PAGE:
Outlook of 2020 Sargassum blooms in the Caribbean Sea and Gulf of Mexico* September 30th, 2020, by the University of South Florida Optical Oceanography Lab

The maps below show Sargassum abundance, with warm colors representing high abundance.

In September 2020, the overall Sargassum amount further decreased across most of the central Atlantic. Moderate amount was still observed in the Central West Atlantic (CWA, i.e., the region east of the Lesser Antilles in the maps below) and most of the eastern Caribbean Sea (CS). In contrast, the following regions are almost free of Sargassum mats: western CS, Gulf of Mexico (GoM), Florida Straits, and east coast of Florida. In all regions combined, the total Sargassum amount decreased from 4.2 M metric tons in August to 3.5 M tons in September, lower than September 2015, 2017, and 2018. However, unprecedented large amount of Sargassum appeared in the Central East Atlantic along the west Africa coast from The Gambia to Liberia (not shown in the maps below).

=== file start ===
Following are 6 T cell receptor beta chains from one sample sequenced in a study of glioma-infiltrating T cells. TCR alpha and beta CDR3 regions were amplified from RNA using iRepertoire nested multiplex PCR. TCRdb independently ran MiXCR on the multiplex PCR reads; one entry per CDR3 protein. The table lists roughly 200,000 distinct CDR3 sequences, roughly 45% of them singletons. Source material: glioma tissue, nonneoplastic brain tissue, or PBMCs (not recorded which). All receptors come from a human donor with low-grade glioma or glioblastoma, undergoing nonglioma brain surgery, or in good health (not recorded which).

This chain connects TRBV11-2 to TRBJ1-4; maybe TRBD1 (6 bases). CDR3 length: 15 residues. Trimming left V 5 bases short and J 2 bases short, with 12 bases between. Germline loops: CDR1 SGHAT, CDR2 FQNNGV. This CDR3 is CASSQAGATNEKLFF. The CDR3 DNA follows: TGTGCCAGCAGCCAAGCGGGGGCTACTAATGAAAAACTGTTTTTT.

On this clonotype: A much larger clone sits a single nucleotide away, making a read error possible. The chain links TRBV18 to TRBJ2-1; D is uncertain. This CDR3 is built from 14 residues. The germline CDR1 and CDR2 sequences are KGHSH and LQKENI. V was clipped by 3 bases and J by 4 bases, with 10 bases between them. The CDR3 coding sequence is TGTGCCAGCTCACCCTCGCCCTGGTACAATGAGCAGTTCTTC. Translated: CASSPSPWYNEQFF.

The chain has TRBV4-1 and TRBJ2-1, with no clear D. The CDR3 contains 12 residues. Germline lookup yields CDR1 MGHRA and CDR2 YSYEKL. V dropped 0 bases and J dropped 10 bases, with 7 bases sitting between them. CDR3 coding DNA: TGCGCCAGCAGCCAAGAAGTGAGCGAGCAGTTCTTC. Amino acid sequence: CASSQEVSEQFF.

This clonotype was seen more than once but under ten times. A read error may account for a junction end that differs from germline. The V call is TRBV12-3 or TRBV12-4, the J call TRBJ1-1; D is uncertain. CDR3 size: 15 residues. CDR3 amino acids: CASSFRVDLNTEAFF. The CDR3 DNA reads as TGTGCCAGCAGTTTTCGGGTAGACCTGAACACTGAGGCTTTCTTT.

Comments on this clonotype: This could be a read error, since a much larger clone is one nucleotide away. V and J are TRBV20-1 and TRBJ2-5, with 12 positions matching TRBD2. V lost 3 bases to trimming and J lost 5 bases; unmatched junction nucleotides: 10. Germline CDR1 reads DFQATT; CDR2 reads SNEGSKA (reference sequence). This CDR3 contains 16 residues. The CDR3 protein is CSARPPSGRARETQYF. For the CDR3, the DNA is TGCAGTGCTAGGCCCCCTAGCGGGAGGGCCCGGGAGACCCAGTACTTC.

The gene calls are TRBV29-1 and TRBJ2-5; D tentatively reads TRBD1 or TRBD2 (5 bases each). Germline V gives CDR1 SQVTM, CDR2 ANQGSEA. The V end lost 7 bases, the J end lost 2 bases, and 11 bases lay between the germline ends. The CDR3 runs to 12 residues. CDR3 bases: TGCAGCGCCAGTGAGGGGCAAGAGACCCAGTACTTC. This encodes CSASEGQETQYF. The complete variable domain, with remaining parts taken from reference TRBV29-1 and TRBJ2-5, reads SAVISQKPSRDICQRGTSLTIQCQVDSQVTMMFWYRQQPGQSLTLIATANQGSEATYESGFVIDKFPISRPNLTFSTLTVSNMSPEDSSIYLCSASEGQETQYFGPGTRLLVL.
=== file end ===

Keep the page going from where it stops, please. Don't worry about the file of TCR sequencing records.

Looking ahead, the eastern Caribbean will continue experiencing small amount of Sargassum in October. The rest of the Caribbean as well as the following regions will be pretty much free of large Sargassum mats for the next few months, possibly through winter: GoM, Florida Straits, and east coast of Florida. It is currently unknown how the record-high Sargassum amount along the west Africa may change in the coming months, but we will keep a close eye on this region.

More updates will be provided by the end of October 2020, and more information and imagery can be found from the Sargassum Watch System (SaWS, https://optics.marine.usf.edu/projects/saws.html)